Taiwanese-American blogging about his travels outdoors and occasionally his thoughts on life.

Friday, February 21, 2014

Hiking Taroko Gorge, Hualien, Taiwan

Around 9am I headed to the train station to grab a bus to Taroko. The train station was bustling with people trying to get you to join their tour and some of them were pretty persistent. For about 230 TWD I got a roundtrip bus ticket to the park from Hualian.

At Taroko, there are many sights to see, I don't think you can see all of them in one day but you can definitely see the important ones before the sun sets. Supposidly, Taroko is the larged marble gorge in the world, more than 1,000 meters deep and it is because of the marble that the gorge still exists today.

I started off at the Taroko Park Headquarters, moved to Bulowan to hike the Swallow Grotto trail, and then finally to TianXiang to hike Baiyan waterfall trail. If I came here again, I would like to try the Shakadang trail.

There really isn't much to say about the first two places. The headquarter was pretty but nothing in comparison to the park itself.

The swallow grotto trail was nice as well but because I didn't complete the trail, I didn't get to see all it had to offer.

The very last bus stop is Tian Xiang. Tian Xiang is probably the most popular spot because that is where everyone has to go to begin their 2km+ hike to the waterfall caves.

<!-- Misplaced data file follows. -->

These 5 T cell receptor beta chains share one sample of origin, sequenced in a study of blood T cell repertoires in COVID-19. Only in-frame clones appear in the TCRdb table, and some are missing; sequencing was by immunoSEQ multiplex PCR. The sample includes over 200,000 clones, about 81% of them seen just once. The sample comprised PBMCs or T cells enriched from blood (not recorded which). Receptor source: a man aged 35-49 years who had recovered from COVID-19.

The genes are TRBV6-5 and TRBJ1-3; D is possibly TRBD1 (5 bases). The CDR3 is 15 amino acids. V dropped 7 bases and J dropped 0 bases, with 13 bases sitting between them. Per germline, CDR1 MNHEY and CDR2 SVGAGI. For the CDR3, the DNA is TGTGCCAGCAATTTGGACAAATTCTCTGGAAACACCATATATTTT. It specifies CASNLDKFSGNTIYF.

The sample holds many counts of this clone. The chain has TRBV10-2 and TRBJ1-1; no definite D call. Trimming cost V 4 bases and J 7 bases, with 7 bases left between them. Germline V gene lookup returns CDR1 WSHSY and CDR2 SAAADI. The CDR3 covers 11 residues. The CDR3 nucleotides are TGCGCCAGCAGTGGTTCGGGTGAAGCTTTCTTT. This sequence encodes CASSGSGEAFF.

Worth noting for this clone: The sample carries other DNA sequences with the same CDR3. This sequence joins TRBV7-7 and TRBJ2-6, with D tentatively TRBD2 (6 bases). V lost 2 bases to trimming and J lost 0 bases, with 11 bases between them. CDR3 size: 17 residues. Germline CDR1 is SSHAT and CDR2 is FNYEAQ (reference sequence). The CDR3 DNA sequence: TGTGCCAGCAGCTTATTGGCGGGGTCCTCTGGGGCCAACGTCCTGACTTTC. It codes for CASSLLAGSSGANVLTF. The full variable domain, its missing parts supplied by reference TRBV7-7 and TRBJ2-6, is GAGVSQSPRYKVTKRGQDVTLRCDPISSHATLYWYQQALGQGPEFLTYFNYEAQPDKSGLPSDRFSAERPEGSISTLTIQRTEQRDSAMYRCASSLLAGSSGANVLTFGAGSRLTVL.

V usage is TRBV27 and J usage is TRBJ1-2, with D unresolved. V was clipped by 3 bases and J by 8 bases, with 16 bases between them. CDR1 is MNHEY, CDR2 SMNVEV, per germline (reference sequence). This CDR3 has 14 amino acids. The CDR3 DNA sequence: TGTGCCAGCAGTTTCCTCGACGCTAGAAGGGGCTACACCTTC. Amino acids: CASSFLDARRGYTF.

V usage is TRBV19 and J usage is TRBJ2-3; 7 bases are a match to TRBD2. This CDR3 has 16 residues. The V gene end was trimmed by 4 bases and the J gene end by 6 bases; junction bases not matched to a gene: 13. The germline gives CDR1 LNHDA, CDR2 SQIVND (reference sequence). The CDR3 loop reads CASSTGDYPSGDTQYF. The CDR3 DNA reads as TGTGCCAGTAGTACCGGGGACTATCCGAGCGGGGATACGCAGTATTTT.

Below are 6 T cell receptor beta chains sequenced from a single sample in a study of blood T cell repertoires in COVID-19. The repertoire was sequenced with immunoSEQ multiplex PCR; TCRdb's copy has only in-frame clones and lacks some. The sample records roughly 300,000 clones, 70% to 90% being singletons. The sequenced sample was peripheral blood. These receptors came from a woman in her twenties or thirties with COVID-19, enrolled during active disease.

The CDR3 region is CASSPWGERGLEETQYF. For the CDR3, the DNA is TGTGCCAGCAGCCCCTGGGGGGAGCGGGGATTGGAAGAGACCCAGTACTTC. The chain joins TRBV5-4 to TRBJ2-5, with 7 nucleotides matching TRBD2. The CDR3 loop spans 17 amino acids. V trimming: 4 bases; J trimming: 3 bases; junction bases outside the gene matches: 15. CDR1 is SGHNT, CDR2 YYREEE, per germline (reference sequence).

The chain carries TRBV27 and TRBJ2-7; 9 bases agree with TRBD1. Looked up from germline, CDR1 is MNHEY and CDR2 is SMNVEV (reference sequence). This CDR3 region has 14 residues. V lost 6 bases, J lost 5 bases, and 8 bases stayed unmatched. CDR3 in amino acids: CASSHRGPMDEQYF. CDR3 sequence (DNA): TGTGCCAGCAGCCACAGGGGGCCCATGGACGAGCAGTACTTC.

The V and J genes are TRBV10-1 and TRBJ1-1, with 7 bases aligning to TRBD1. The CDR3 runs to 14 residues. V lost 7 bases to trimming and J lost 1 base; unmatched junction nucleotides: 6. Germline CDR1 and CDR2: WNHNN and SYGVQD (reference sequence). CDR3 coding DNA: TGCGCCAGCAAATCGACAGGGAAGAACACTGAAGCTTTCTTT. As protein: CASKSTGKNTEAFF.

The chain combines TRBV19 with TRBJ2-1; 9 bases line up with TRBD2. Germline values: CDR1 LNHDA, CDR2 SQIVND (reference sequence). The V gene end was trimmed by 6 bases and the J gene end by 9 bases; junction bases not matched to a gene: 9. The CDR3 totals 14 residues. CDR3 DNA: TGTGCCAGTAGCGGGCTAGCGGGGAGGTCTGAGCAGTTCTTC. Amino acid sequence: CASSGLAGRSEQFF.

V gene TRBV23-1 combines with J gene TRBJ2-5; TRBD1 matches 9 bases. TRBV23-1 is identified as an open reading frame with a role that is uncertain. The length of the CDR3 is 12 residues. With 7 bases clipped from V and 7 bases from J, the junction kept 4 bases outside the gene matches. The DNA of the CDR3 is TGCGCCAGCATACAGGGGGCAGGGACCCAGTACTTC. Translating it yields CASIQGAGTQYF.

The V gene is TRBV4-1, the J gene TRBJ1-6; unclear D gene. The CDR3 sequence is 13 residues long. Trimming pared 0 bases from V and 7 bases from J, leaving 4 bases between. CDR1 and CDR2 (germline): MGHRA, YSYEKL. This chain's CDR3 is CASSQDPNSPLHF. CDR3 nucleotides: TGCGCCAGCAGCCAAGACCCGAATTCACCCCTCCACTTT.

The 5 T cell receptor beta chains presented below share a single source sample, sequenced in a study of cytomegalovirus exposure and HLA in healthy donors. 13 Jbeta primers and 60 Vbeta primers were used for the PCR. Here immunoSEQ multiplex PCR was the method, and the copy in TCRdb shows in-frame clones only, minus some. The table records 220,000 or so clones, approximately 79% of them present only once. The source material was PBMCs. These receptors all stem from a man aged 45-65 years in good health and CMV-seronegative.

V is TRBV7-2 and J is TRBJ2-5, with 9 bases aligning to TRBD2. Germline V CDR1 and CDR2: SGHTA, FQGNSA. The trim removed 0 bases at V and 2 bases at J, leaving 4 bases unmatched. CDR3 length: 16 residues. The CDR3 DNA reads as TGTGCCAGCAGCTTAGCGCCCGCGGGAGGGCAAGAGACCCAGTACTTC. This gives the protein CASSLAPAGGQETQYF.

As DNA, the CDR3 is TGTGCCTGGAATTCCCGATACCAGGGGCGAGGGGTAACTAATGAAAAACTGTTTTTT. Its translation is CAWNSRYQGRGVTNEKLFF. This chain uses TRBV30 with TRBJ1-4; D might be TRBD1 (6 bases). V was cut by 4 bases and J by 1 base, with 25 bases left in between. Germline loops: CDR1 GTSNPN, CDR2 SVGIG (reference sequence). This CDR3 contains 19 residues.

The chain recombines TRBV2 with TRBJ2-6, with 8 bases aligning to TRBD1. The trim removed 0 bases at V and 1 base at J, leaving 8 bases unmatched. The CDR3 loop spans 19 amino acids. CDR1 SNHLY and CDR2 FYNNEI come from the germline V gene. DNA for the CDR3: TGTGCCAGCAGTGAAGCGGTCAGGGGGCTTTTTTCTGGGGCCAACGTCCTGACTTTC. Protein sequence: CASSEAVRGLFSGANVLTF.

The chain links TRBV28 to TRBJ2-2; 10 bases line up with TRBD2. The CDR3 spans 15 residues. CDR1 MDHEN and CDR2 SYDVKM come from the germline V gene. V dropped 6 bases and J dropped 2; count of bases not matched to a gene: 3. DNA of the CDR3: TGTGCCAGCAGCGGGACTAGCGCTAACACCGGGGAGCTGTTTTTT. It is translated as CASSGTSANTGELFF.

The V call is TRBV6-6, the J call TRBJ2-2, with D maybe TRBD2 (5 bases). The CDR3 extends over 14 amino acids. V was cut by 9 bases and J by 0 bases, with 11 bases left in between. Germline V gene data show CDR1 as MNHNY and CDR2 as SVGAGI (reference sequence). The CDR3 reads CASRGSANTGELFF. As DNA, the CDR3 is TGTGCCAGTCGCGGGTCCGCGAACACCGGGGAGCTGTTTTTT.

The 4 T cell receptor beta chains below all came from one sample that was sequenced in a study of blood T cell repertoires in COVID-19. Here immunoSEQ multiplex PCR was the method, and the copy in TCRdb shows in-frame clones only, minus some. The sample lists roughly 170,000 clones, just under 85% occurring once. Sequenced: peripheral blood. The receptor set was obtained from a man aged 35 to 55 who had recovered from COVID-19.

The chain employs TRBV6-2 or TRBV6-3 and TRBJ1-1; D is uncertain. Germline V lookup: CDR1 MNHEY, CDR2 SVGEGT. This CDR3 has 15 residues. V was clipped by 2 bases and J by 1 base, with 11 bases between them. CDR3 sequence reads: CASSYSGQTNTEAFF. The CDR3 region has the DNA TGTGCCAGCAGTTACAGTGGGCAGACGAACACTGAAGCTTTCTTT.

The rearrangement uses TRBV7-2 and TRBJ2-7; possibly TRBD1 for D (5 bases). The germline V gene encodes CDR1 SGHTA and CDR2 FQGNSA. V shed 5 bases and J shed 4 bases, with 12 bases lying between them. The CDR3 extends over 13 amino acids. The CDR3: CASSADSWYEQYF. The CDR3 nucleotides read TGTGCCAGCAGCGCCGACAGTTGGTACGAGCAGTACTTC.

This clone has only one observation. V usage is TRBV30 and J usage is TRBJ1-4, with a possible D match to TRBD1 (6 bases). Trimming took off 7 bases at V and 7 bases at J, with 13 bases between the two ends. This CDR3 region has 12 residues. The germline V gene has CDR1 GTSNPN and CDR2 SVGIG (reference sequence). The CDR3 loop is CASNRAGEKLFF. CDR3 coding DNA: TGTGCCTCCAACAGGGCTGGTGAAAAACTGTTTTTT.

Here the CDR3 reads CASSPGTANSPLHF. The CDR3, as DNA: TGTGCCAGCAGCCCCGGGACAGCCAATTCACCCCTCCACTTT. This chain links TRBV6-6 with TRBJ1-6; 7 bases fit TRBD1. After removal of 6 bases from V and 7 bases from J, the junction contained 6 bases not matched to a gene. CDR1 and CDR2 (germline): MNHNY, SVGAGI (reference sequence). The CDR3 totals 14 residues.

To get to the trailhead, you need to walk along the mountain highway for less than 1km. There is no space designated for pedestrians, you just have to share with the cars.

Eventually, you come to the trail entrance which is nothing but a tunnel in the wall.

Beyond the tunnel though, the beauty begins.

Part of what makes the Baiyan trail interesting is the amount of tunnels you need to pass through. All of them are dark but because some of the are short, the light from the ends of the tunnel is enough to illuminate the way. For some of the longer tunnels however, you need a flashlight for sure.

The Baiyan trail is not difficult at all. It's flat the entire way and follows the river on its left side and the mountain on the right.

There are many places along the trail for hikers to stop but most of them choose to stop at the parts with waterfalls, after all, this trail is famous for its waterfalls.

As an aside, you absolutely need to bring an umbrella, sandals, or a swimsuit, to really enjoy the final sight which is the water curtain cave. The water on the ground is too high for your shoes not to get soaked and the water raining down from the cracks in the tunnel wall is too much to simply shrug off. If you don't plan on seeing the final sight on the Baiyan trail however, then don't worry about bringing something resists water.

I didn't know about this requirement so I was unable to see the water curtain cave. I tried going in but the water really was too much.

Tomorrow I head to Yilan to meet Sylvia, Cow Pig Fish, and Nicole.
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